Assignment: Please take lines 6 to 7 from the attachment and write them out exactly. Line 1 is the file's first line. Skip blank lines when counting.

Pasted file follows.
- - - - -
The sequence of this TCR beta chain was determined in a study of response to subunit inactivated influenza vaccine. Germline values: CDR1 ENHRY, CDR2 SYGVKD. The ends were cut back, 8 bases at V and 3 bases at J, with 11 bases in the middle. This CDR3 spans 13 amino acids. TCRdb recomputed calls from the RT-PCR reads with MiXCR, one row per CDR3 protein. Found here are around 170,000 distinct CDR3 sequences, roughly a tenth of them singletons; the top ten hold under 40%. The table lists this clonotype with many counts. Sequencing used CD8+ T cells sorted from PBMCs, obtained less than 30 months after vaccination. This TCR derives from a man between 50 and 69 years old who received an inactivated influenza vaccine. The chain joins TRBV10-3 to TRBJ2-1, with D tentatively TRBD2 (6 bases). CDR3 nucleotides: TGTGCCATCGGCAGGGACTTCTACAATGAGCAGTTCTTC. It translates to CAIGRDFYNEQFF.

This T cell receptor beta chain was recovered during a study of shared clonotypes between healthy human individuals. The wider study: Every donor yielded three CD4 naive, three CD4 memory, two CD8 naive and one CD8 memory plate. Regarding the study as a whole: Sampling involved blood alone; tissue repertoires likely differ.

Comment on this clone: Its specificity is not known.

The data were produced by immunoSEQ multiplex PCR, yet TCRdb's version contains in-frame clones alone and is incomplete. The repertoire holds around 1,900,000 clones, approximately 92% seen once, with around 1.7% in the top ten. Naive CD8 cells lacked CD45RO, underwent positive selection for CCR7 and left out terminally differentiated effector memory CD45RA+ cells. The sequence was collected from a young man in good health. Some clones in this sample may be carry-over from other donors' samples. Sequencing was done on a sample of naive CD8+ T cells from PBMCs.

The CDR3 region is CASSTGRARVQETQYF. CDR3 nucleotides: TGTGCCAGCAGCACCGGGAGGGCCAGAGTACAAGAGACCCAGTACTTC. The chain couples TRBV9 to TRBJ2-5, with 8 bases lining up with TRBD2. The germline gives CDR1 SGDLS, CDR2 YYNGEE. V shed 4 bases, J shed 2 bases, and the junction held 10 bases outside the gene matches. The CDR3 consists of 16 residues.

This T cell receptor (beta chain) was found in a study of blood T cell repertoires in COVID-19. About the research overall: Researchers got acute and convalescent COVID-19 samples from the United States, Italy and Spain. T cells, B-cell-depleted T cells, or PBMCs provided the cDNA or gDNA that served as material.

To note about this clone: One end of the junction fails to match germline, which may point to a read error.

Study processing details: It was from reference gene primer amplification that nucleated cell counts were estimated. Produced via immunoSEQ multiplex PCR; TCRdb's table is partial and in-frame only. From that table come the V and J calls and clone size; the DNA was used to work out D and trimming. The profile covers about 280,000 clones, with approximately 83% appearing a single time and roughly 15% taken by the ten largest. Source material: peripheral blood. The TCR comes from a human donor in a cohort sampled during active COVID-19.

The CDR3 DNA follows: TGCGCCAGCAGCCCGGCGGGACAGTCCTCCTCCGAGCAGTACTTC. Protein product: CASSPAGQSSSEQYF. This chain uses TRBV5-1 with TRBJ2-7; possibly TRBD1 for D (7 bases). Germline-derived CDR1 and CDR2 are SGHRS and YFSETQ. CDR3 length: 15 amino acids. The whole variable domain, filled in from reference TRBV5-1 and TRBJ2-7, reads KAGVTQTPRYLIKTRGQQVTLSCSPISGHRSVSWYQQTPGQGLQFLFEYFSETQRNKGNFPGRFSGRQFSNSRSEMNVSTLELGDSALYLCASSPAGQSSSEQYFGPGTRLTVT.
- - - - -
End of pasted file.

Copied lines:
This T cell receptor (beta chain) was found in a study of blood T cell repertoires in COVID-19. About the research overall: Researchers got acute and convalescent COVID-19 samples from the United States, Italy and Spain. T cells, B-cell-depleted T cells, or PBMCs provided the cDNA or gDNA that served as material.

To note about this clone: One end of the junction fails to match germline, which may point to a read error.